Managing your finances is hard enough when times are good. Now that many of us are dealing with uncertainty, unemployment, and anxiety about … well, everything, it’s become even more difficult to decide what to do with our money — if we even have enough brain space to deal with our finances after we deal with all of the other changes in our lives.
Luckily, several reputable financial organizations are offering free personal finance resources to help us through the coronavirus pandemic. A couple of organizations are even giving people the opportunity to speak with a financial professional for free.
The Financial Planning Association is offering pro bono, short-term financial guidance to underserved individuals and families. The FPA defines “underserved” as “low-income individuals and families, military personnel/veterans, domestic violence survivors; people affected by natural disasters, serious medical crises, bankruptcy, etc.” and all of its pro bono advisors are Certified Financial Planner (TM) professionals who are trained to help.
If you don’t qualify for pro bono assistance but you’d still like some financial guidance, the FPA put together a free resource titled Navigating the New Reality, which includes budgeting and investing advice as well as general tips like “Practice Financial Distancing”:
“Bad ideas, spoken with confidence, can sound pretty good these days. We listen and believe confident people, regardless of the quality of their ideas. If these confident people spout complicated ideas, our brains shut down instead of analyzing their ideas. If you are persuaded by them, you will only hear ideas that validate these opinions. These noise peddlers don’t have the answers. If you have to listen to them, question their assumptions and don’t just assume they are right.”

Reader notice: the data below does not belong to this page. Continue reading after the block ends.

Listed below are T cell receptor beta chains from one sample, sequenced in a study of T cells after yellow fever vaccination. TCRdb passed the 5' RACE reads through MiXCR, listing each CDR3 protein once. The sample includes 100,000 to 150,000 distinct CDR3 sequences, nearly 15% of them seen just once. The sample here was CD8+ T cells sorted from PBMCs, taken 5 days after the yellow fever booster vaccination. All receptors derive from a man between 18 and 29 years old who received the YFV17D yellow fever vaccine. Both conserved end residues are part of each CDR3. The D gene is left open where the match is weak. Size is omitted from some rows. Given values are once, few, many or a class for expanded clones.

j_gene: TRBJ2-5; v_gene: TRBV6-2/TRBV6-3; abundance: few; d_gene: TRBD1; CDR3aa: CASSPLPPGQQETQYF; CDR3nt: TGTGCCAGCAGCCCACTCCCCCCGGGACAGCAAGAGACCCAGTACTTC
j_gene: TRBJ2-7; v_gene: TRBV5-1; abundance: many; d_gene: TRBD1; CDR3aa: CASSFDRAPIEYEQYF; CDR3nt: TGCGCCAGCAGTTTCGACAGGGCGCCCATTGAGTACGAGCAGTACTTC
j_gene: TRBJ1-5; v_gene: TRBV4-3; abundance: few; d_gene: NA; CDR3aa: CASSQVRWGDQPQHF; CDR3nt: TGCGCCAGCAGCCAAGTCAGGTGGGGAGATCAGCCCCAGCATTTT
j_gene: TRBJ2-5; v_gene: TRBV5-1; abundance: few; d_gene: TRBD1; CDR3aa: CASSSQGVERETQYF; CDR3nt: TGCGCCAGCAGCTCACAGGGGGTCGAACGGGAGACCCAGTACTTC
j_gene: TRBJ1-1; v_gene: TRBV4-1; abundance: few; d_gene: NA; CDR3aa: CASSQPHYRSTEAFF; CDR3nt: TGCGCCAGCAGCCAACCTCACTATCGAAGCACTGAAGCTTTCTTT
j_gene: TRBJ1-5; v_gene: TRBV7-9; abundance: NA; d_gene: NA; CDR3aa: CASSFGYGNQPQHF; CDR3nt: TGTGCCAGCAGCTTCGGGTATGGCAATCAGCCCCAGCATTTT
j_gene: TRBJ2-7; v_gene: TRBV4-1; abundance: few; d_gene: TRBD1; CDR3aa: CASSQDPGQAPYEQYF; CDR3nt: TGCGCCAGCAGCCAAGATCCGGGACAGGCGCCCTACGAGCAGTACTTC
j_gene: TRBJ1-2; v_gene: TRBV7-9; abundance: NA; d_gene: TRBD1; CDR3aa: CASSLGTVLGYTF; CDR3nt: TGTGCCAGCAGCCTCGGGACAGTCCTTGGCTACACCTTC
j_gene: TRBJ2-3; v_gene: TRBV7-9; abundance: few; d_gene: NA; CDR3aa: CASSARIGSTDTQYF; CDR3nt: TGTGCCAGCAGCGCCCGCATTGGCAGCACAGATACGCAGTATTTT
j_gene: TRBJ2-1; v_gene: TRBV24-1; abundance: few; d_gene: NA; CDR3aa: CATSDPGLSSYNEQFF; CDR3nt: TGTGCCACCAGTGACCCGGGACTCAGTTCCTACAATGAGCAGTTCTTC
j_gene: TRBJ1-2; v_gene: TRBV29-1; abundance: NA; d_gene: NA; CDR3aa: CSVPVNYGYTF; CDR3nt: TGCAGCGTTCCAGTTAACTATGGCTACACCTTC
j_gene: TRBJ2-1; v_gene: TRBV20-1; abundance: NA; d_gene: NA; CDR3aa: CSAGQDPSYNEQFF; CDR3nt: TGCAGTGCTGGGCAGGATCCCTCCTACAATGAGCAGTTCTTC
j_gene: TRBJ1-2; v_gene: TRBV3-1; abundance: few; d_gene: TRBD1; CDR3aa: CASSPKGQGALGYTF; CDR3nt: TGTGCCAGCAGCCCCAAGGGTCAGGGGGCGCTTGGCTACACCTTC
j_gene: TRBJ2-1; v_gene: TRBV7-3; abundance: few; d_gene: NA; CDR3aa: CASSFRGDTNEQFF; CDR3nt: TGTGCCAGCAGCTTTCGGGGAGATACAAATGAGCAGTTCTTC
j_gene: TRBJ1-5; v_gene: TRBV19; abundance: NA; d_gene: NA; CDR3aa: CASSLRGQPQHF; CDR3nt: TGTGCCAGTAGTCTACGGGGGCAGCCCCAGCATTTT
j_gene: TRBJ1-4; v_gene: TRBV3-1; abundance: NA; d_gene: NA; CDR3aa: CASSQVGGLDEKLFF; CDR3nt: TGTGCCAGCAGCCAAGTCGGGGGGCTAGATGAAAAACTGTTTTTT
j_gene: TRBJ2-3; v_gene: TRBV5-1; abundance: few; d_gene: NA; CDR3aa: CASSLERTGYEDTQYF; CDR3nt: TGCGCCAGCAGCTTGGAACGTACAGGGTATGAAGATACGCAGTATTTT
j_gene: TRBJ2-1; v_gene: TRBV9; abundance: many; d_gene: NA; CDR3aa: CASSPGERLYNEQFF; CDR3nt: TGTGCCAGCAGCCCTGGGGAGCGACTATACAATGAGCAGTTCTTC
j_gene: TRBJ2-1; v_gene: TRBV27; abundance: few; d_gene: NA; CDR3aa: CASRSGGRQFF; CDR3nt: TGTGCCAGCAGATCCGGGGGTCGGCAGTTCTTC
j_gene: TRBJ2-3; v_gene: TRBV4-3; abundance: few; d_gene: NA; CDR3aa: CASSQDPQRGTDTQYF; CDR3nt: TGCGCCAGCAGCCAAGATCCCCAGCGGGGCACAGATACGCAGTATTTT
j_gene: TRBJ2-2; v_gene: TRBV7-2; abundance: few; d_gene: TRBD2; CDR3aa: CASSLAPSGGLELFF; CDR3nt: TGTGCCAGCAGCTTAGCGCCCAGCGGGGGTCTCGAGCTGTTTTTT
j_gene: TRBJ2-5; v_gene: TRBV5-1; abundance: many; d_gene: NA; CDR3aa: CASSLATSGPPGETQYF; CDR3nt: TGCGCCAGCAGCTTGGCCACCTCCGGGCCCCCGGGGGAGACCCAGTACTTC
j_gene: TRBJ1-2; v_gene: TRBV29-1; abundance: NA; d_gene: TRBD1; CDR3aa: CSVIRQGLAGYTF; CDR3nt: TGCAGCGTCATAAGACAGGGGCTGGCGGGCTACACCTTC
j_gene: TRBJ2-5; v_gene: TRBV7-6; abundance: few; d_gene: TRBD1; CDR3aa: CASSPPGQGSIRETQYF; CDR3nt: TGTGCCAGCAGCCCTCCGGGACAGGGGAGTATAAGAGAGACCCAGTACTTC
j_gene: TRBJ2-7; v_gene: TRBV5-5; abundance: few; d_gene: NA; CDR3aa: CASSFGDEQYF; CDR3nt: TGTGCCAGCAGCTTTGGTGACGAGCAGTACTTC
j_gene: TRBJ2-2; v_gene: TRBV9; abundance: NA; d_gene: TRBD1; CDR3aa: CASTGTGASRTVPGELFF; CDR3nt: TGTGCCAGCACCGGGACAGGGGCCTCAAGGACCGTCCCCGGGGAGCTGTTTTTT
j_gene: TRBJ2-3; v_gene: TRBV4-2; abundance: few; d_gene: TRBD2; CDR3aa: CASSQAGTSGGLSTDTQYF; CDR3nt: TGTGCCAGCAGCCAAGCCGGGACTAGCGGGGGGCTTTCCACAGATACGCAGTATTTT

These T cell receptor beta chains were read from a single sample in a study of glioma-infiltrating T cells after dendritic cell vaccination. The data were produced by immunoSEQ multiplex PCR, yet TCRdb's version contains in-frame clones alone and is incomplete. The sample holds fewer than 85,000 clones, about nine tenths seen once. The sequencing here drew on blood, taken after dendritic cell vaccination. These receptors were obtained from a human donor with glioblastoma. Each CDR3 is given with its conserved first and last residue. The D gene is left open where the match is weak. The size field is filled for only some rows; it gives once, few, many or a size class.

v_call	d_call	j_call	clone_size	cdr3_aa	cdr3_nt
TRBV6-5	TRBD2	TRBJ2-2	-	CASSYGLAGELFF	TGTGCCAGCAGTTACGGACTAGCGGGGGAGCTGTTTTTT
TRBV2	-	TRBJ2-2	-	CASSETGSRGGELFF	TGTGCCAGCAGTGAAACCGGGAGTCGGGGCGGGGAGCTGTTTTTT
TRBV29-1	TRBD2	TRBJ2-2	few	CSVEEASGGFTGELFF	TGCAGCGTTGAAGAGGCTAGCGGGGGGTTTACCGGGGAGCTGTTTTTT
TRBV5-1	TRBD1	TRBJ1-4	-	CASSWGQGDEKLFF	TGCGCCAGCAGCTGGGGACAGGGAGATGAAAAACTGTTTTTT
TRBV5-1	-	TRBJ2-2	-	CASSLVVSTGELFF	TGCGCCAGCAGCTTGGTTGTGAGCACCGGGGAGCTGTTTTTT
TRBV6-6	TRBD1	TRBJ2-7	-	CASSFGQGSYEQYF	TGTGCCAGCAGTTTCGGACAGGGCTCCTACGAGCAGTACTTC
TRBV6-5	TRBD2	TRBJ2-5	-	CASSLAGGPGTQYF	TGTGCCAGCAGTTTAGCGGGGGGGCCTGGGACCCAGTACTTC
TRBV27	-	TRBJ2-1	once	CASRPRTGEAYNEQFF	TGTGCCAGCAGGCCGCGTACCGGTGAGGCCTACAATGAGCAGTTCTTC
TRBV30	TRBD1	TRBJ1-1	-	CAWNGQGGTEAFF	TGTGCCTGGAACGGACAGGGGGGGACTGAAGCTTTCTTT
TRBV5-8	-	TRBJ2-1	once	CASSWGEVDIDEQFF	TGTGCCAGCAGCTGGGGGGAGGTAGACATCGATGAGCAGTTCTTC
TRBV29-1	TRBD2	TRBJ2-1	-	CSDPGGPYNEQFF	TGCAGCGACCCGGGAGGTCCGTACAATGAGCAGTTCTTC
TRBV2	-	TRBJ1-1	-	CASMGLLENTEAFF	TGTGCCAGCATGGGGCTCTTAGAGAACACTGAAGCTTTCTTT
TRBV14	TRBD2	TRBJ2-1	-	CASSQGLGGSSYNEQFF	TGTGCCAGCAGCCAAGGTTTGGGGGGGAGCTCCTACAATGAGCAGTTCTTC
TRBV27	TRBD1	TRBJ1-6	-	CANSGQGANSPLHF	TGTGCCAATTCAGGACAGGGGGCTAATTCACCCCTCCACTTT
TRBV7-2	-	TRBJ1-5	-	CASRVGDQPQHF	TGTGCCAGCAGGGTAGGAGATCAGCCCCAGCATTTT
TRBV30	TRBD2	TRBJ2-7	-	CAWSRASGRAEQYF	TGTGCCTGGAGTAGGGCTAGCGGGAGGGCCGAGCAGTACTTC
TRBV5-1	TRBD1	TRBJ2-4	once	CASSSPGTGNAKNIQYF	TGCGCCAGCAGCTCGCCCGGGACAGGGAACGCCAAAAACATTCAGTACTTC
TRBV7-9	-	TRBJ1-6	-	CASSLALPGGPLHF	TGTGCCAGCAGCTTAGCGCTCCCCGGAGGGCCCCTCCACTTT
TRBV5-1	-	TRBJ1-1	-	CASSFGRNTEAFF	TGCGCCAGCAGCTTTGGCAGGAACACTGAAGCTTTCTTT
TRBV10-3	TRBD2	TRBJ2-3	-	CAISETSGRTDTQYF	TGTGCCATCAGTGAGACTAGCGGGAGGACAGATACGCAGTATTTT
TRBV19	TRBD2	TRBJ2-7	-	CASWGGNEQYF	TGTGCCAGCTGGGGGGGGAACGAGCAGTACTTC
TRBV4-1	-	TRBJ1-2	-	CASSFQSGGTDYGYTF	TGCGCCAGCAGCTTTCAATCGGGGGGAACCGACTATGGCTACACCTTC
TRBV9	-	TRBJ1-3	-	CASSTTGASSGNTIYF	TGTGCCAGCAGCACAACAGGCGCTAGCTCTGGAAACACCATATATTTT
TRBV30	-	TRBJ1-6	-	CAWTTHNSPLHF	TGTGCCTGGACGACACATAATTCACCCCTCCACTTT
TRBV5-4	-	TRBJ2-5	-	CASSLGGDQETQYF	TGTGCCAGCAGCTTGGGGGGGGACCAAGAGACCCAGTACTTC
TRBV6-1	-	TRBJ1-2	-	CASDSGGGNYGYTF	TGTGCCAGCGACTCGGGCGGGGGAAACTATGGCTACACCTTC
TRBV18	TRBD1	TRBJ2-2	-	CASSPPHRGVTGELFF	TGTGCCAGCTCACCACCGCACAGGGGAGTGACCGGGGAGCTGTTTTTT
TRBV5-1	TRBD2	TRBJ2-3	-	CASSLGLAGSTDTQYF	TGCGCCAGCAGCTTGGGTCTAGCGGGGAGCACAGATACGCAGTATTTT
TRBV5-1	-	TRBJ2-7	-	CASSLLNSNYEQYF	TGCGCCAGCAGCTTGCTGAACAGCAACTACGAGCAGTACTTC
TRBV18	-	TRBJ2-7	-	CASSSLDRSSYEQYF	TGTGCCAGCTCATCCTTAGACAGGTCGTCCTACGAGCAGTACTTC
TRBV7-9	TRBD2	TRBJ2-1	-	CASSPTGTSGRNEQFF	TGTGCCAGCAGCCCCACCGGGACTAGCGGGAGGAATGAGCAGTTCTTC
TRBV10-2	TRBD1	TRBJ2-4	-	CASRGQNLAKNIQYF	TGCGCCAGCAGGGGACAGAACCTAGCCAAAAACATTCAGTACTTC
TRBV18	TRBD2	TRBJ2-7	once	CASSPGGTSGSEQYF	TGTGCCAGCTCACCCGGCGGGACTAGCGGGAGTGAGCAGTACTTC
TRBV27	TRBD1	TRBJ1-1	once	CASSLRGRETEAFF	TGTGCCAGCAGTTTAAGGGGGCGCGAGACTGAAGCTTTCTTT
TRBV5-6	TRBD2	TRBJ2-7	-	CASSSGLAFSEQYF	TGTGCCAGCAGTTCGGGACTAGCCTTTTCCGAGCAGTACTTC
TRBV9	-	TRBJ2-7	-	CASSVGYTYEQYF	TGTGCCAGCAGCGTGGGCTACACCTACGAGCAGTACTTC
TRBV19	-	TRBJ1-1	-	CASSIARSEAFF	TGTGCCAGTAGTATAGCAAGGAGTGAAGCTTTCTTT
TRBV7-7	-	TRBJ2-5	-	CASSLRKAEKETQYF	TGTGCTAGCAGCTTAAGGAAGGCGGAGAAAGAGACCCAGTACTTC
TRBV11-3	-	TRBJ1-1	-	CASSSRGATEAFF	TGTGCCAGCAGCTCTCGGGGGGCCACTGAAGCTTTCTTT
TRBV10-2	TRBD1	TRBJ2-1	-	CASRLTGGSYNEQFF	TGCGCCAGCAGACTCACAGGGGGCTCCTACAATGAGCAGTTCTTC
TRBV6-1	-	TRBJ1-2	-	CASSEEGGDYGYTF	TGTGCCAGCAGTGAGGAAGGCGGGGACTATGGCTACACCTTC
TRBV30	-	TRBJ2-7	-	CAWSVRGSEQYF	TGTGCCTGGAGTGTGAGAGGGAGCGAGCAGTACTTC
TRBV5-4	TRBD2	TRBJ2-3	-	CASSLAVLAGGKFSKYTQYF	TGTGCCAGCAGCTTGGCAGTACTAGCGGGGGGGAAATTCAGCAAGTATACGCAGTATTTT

The XY Planning Network, an organization of fee-only financial advisors who specialize in financial advice for Gen X and Millennials, is also offering pro bono financial advice for people who have experienced a loss of income due to the coronavirus pandemic. You can also visit their blog, which includes a recent post on how Millennials can navigate a recession:
“Do not stop contributing to your retirement account during a recession. The only reason you should stop or reduce your contribution percentage is if you need extra cash from your paycheck to cover living expenses (if you have an emergency fund, you shouldn’t have to do this). As equity and fixed income prices fall during a recession, your periodic contributions purchase more shares at a lower price (see this article on Dollar Cost Averaging). Think of it as buying at a discount. Purchasing at lower valuations allows for greater long term growth potential.”
The Foundation for Financial Planning, the National Foundation for Credit Counseling, and the Consumer Financial Protection Bureau have all developed free coronavirus-related resources, providing advice on everything from bill-payment options for small business owners to tips for financial caregivers (that is, for people managing an older family member’s finances). Be aware that the NFCC website will give you the option to connect with a nonprofit financial counselor, but that doesn’t mean that person is offering free counseling.
If the COVID-19 outbreak has changed the way you’re managing your day-to-day finances, let us know—and if you’d rather access mental health counseling than financial counseling right now, we’ve got a list of free mental health resources for you too.